TOKYO (Reuters) - Nissan Motor Co Ltd (7201.T) Chief Executive Carlos Ghosn will chair Mitsubishi Motors Corp (7211.T) after Japan’s second-biggest automaker by sales buys control of its smaller peer, two people with knowledge of the matter told Reuters on Wednesday.
Ghosn, nicknamed “le cost killer”, will oversee an automaker expecting an operating loss of 28 billion yen ($270.69 million) in the year to March. Behind the loss are provisions to cover any quality-related issues that arise while Mitsubishi recovers from a mileage-cheating scandal that sent its shares spiralling.
The two automakers have not decided who will be president of Mitsubishi, said one person with direct knowledge of the matter and another briefed on it. Both declined to be identified ahead of formal announcements.
Ghosn, who is also CEO of Nissan alliance partner Renault SA (RENA.PA), has asked Mitsubishi Motors Chairman and President Osamu Masuko to remain president when Nissan takes over, said the Nikkei newspaper, which first reported Ghosn’s appointment. Mitsubishi’s shares rose as much as 10 percent after the report.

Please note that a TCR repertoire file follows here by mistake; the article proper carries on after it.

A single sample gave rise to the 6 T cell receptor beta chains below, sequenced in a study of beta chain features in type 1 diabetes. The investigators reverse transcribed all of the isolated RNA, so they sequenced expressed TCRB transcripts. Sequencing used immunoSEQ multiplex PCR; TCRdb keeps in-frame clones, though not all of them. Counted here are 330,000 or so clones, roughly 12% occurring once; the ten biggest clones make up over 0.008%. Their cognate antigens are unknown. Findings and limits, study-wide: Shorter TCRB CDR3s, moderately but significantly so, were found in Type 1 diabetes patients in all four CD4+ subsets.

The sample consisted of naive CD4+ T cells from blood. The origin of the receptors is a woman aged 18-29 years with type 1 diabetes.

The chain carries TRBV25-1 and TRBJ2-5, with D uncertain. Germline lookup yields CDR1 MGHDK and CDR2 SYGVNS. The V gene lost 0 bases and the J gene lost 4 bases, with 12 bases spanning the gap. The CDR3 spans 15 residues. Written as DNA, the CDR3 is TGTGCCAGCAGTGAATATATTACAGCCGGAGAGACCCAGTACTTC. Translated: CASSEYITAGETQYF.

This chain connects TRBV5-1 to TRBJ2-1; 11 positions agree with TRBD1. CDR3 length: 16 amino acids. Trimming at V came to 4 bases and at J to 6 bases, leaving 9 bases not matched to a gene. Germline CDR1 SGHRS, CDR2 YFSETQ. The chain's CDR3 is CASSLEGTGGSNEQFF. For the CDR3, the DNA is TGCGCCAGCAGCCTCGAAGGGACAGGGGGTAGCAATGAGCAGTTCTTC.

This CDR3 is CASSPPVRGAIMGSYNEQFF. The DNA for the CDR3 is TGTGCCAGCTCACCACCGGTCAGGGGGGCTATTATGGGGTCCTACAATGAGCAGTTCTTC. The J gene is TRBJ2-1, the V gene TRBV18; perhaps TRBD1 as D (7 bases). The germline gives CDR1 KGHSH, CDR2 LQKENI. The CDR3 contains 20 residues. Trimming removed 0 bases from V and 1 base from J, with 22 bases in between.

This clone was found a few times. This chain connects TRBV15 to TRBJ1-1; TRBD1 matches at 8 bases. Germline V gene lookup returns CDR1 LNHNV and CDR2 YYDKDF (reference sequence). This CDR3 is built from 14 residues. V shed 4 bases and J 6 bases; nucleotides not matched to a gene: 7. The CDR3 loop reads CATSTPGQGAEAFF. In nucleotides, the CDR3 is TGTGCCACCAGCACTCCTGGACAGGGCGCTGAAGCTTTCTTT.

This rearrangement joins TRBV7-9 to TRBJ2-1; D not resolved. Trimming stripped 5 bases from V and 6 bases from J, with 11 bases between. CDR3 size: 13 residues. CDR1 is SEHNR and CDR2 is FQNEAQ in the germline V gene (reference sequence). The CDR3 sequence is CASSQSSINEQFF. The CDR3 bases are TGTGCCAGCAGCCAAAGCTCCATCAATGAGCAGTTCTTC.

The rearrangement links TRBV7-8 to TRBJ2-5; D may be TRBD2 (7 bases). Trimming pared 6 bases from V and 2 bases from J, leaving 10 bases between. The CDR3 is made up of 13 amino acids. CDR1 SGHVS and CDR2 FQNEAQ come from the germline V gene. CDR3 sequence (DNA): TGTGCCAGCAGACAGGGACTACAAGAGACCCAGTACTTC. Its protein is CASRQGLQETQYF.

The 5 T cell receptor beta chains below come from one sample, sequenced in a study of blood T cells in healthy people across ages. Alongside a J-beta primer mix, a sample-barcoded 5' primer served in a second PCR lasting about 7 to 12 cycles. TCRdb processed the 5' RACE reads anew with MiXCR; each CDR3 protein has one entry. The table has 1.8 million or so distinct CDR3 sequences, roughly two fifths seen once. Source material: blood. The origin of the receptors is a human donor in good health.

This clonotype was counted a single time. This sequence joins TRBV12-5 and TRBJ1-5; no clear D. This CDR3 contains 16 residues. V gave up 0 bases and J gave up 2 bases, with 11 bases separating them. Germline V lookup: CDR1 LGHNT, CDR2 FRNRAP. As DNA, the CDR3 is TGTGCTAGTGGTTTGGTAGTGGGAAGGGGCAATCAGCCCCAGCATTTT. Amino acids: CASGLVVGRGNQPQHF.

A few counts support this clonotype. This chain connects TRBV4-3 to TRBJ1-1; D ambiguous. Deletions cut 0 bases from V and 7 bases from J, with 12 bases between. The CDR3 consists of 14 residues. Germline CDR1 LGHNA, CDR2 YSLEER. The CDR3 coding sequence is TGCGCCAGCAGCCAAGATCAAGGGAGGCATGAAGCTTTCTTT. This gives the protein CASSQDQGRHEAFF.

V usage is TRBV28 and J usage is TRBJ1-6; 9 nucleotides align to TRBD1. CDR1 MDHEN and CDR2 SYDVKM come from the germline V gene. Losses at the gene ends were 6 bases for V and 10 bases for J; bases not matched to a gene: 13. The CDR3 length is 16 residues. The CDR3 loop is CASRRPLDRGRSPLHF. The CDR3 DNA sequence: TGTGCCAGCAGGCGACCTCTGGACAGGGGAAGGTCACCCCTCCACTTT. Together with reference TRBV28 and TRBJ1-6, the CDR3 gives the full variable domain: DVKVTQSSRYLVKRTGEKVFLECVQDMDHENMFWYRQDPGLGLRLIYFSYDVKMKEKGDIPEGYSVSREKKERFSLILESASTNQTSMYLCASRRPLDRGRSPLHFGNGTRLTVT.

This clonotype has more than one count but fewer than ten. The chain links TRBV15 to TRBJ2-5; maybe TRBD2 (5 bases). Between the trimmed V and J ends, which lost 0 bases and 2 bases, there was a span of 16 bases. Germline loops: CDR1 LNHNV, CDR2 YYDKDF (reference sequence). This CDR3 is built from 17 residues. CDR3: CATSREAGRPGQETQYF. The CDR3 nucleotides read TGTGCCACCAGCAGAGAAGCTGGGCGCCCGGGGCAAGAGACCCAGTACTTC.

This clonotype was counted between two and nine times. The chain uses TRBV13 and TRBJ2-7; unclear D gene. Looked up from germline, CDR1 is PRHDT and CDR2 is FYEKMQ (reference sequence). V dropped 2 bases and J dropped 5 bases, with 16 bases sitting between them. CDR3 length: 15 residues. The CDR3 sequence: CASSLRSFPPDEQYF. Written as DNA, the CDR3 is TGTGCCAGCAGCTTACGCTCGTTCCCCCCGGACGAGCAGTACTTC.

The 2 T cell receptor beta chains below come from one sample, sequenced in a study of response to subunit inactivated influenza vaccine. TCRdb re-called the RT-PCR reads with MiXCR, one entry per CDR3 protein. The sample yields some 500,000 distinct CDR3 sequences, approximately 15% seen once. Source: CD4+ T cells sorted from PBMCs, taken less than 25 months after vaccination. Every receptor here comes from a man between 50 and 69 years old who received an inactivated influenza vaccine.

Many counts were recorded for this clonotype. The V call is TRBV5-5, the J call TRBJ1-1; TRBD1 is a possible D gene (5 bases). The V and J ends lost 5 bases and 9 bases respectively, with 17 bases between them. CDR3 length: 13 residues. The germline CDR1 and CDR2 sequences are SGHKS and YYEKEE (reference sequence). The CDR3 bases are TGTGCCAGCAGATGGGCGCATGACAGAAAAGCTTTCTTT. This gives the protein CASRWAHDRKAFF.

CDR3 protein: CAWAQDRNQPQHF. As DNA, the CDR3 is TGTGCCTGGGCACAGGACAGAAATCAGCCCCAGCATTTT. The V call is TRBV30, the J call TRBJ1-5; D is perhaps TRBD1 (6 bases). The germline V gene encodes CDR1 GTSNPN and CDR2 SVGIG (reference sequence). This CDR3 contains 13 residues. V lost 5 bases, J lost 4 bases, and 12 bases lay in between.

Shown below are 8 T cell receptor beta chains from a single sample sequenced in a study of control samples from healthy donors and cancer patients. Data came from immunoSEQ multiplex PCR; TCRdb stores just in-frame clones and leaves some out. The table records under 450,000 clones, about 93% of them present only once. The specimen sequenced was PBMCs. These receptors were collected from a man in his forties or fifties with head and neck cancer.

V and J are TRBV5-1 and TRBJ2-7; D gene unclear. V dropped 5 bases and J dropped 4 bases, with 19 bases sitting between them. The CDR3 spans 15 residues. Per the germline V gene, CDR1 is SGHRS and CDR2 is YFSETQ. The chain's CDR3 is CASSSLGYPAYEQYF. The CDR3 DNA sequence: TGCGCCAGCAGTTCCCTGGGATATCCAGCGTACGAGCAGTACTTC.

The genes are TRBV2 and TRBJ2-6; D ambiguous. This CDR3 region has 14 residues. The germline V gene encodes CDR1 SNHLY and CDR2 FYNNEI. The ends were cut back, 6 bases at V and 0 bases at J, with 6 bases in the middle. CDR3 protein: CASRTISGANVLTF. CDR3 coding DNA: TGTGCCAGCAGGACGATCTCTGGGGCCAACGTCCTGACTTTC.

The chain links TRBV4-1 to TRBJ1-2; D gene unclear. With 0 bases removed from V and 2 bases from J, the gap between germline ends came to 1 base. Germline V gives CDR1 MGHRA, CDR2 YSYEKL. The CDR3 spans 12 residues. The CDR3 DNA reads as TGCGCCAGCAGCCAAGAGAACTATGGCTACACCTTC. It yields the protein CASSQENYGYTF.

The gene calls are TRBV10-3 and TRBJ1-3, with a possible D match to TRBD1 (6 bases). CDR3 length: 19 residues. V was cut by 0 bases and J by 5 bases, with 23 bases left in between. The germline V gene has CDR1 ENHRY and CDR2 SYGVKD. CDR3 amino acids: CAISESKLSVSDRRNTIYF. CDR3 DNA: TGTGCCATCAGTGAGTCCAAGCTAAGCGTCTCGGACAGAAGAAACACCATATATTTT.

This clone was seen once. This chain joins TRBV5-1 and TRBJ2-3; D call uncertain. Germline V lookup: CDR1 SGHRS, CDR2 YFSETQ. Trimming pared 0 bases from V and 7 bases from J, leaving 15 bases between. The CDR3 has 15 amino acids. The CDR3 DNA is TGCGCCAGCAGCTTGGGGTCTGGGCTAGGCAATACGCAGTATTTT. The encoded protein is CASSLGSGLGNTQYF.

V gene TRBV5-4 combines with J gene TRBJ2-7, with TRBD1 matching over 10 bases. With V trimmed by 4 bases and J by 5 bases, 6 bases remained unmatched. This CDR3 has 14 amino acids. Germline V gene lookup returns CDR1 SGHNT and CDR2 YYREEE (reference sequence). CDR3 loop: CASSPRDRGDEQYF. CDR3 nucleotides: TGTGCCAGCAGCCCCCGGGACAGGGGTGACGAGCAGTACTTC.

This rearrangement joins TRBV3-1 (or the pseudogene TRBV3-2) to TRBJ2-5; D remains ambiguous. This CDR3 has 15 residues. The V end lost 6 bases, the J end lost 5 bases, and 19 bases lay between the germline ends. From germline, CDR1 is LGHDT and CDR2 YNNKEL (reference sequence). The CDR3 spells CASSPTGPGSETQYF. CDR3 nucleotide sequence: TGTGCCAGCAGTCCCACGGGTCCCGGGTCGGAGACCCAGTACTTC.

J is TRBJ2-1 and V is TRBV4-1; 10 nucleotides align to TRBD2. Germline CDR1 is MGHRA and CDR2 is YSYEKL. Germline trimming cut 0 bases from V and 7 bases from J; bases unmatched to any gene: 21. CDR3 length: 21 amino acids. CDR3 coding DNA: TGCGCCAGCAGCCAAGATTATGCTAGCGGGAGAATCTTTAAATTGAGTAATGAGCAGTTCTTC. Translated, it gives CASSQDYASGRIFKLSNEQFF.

Spokespeople at Nissan and Mitsubishi declined to comment when contacted by Reuters.
Ghosn earned his nickname after ordering plant closures when restructuring Renault. He later steered Nissan to profitability.
“This is a man who patched up Renault in the 1990s, and he did a lot for Nissan in the 2000s, so I‘m sure he looks at Mitsubishi Motors as a new challenge,” said CLSA analyst Christopher Richter.
“He’s a turnaround artist. This is what he does best,” said Richter. Ghosn at the helm of Mitsubishi Motors’ board would “remove an enormous burden from the Mitsubishi group companies,” he said.
The appointment “should be good (for Mitsubishi Motors),” said Yasuhito Hirota, Executive Vice President at shareholder Mitsubishi Corp (8058.T). “He is likely to be better than anybody else,” he said, declining to elaborate.
Nissan in May said it would buy 34 percent of Mitsubishi Motors for around 237 billion yen after Mitsubishi admitted to falsifying the mileage of four minivehicle models, including two made for Nissan. In August, it was found to have overstated the mileage of eight more models.
Mitsubishi Motors blamed poor communication, lax governance and internal pressure.
Nissan is set to finalise its purchase by the end of 2016, after which the shareholding of Mitsubishi group companies - trading house Mitsubishi Corp, Mitsubishi Heavy Industries Ltd (7011.T) and Bank of Tokyo-Mitsubishi UFJ Ltd [MTFGTU.UL] - will be diluted to 17 percent from around 34 percent before the deal was announced.
Nissan has said it will not sell its stake to a non-group company without Mitsubishi Motors’ consent for 10 years.
Mitsubishi Motors will decide executive appointments after a December shareholder meeting, the Nikkei reported.
Reporting by Maki Shiraki Naomi Tajitsu; Additional reporting by Chang-Ran Kim, Taiga Uranaka and Osamu Tsukimori; Editing by Stephen Coates and Christopher Cushing